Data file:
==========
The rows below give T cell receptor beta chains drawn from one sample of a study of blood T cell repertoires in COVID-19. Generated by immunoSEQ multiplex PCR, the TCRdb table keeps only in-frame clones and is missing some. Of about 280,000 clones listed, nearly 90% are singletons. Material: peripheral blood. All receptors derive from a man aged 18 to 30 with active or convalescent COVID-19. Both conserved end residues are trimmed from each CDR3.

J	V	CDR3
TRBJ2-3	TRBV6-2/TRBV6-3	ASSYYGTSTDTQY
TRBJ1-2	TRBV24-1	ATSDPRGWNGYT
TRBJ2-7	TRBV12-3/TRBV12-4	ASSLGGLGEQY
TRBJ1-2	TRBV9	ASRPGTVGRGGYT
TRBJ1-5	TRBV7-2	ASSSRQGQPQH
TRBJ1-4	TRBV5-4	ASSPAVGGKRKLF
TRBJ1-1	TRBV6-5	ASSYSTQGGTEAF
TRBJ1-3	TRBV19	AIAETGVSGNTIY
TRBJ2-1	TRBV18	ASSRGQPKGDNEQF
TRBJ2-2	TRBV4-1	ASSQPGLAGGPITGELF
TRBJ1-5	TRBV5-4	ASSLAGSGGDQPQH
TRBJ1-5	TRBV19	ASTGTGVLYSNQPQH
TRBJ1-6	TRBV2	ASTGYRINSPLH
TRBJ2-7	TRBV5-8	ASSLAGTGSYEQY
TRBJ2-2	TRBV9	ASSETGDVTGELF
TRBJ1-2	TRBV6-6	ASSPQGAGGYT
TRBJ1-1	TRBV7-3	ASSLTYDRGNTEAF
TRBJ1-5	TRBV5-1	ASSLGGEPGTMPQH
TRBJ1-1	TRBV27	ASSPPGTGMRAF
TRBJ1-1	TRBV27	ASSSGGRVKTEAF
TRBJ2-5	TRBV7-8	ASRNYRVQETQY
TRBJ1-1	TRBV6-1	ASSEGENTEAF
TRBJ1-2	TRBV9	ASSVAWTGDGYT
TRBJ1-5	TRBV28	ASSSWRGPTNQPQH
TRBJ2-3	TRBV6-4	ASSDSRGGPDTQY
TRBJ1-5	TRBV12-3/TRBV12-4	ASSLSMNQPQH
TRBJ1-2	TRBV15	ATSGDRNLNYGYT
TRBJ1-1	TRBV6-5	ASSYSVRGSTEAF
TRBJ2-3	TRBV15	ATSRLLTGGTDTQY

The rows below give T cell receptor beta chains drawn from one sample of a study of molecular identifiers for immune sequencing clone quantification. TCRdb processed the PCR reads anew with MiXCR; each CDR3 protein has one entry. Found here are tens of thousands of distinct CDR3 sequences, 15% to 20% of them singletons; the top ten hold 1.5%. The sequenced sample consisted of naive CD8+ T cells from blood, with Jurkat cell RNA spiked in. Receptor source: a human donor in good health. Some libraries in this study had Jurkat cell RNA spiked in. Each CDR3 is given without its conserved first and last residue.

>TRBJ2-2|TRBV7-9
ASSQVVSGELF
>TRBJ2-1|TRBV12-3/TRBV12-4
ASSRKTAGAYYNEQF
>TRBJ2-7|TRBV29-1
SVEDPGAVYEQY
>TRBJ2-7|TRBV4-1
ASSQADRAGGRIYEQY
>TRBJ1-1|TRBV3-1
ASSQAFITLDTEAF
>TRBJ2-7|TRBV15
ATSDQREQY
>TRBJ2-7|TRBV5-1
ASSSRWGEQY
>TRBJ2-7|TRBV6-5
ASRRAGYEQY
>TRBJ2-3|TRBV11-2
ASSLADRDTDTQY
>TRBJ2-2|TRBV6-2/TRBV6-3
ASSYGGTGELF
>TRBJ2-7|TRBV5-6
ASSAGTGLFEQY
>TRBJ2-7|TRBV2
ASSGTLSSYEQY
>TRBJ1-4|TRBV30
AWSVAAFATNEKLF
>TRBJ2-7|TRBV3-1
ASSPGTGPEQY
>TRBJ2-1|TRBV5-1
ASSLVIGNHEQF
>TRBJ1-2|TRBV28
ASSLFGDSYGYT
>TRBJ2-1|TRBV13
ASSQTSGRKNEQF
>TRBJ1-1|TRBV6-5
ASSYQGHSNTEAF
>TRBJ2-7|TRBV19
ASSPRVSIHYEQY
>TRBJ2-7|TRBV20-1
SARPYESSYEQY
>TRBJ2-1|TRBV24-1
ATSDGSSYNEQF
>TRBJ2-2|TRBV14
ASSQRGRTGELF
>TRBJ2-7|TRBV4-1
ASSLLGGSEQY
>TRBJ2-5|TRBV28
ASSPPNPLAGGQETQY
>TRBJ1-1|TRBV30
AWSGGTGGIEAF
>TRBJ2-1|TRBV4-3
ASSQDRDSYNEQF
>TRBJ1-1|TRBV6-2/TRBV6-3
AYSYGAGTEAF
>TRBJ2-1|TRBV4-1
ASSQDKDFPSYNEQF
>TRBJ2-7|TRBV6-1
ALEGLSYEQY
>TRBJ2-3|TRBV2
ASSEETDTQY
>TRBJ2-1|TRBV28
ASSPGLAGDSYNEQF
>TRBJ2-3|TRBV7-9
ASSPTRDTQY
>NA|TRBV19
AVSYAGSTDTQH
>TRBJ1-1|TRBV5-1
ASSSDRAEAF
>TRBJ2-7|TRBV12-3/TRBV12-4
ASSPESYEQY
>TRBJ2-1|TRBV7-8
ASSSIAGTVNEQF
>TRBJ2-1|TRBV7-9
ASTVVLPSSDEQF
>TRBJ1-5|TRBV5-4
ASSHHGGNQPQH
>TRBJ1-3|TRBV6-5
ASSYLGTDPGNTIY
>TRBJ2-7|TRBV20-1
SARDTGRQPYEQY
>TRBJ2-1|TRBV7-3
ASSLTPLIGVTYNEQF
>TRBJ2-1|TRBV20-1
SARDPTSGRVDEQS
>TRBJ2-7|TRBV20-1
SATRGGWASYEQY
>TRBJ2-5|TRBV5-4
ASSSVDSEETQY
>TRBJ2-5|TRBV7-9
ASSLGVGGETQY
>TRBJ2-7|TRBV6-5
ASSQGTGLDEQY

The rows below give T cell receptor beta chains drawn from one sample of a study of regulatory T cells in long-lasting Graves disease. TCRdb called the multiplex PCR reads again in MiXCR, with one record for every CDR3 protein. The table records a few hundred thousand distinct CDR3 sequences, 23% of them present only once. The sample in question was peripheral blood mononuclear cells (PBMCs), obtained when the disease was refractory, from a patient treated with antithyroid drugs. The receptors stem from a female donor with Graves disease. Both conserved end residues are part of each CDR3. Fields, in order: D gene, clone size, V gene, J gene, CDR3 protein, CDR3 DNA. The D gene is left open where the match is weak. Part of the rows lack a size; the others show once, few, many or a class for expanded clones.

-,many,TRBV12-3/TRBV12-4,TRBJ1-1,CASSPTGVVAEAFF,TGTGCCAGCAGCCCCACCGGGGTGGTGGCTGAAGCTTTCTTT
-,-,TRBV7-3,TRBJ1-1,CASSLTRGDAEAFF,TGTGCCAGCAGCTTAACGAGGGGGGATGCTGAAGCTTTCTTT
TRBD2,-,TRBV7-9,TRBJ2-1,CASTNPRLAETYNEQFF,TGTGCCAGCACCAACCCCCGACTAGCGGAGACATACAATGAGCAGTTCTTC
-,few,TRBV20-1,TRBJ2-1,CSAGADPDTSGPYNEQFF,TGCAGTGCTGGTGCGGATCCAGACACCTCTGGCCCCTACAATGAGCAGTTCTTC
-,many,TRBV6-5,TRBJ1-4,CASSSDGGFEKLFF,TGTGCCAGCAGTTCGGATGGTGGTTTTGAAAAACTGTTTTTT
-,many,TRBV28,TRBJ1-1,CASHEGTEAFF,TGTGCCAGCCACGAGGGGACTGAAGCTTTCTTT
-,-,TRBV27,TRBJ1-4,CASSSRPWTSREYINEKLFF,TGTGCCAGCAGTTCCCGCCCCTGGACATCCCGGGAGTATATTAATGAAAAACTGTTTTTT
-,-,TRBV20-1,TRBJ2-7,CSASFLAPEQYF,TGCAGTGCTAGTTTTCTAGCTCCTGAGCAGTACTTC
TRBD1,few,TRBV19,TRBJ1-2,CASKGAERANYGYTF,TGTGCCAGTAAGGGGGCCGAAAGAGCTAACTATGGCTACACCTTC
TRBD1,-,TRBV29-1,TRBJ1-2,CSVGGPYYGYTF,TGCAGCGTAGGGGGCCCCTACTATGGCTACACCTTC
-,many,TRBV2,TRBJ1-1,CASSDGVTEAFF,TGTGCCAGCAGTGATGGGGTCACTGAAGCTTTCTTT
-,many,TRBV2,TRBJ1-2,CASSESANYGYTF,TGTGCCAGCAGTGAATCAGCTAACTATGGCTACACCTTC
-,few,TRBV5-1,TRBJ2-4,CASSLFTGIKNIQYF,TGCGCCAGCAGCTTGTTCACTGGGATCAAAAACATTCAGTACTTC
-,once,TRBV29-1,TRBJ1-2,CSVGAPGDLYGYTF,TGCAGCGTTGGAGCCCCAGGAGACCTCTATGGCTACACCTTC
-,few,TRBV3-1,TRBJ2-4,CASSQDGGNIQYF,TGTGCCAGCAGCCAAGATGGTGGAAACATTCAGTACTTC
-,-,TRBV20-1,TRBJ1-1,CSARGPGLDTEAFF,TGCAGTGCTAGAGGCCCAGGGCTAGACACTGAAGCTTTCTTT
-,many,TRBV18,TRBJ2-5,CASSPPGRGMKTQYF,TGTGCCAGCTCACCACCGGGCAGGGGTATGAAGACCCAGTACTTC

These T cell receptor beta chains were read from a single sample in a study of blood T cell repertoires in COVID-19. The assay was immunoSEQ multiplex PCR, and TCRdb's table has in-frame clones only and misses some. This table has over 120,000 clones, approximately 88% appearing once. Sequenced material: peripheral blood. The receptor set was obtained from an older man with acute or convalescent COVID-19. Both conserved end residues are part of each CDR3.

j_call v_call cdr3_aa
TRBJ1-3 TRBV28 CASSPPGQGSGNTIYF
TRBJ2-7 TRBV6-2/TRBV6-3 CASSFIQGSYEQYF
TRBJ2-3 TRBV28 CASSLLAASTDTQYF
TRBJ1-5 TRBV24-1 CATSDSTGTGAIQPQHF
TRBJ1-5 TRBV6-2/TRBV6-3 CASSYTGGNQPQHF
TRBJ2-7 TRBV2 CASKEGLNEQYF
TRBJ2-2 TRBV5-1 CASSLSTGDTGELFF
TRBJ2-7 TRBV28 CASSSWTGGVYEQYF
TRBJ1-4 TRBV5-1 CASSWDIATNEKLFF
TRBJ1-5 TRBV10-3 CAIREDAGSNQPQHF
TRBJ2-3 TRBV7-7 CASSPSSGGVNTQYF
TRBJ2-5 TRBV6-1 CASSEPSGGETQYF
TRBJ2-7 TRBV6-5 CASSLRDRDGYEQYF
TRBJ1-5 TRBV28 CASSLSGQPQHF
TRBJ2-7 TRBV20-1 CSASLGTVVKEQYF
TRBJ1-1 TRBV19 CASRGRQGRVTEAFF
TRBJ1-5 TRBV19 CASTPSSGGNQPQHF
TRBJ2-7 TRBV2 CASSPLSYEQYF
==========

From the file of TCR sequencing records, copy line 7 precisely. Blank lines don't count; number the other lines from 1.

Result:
TRBJ1-5	TRBV7-2	ASSSRQGQPQH